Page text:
A laboratory and field study of the attenuation of sound intensity using a whistle as the sonic generator
Department of Chemical Engineering, Chemistry and Environmental Science
Master of Science
Perna, Angelo J.
Schuring, John R.
attenuation of sounds
This study investigated the attenuation of sound intensity using a whistle as the sonic generator along with the detailed analysis of all the previous studies. Attenuation of sound in air studies were performed in Otto H. York Center for Environmental Engineering and Science at New Jersey Institute of Technology. Sound attenuation through air was measured by doubling the distance for each of five whistles. It was concluded that Whistle No.5 gives the highest sound intensity of 140.54 dB at a distance of 0.75 ft , the closest distance used for measurement, at a air flow rate of 7.5 SCFM. These data were extrapolated to within one-inch of the whistle and the sound intensity at this distance was about an average of 160.7 dB. The data of sound intensity in decibels versus distance in feet were curve fit using the best-fit curve, Power Equation. It was also concluded that a single whistle produces high sound intensities in comparison to the combination of two whistles.This study investigates the recommendations of previous studies for re-conducting the attenuation of sound focused in an artificial fracture. Previous studies by Zarnetske and Godde recommended that the Bootwala, 2000 field study should be re-conducted with the position of the microphone directed into the fracture using Whistle No. 5. This study has developed the complete procedure and methodology to conduct the above studies in the field. Previous studies should be expanded to give more knowledge from controlled laboratory tests. The work should be expanded to include soil, in addition, to the porous rock slab.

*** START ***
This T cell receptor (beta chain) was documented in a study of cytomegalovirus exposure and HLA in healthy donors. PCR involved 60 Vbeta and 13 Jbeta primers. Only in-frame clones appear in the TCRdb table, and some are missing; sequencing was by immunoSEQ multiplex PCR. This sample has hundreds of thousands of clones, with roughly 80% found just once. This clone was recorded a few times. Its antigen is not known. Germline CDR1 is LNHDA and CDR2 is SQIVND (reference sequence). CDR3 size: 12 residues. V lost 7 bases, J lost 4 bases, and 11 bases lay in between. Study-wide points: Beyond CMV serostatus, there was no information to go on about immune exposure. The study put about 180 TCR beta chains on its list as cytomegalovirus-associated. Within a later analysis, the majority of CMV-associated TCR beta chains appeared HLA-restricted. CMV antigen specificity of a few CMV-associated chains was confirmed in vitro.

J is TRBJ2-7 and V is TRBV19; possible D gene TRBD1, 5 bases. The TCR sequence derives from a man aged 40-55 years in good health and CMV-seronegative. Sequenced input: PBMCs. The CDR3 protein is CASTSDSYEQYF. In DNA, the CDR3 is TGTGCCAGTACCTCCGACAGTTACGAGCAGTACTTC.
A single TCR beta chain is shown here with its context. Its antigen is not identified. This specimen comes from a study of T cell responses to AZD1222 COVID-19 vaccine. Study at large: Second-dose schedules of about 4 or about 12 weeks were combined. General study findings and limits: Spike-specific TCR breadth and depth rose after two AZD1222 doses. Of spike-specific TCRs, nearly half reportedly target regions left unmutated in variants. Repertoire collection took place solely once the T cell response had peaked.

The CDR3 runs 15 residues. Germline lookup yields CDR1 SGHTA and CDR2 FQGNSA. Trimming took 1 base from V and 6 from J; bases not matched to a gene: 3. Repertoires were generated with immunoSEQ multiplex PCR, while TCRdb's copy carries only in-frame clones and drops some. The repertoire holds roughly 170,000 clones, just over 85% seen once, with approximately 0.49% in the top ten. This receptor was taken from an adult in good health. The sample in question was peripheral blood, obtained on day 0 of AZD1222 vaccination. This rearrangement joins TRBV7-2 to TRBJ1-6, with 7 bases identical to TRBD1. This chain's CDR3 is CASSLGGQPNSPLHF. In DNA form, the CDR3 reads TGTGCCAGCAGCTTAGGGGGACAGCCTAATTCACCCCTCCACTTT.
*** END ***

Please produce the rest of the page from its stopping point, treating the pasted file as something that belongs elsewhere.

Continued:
njit-etd2001-020 (105 pages ~ 5,972 KB pdf)
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Created December 2, 2002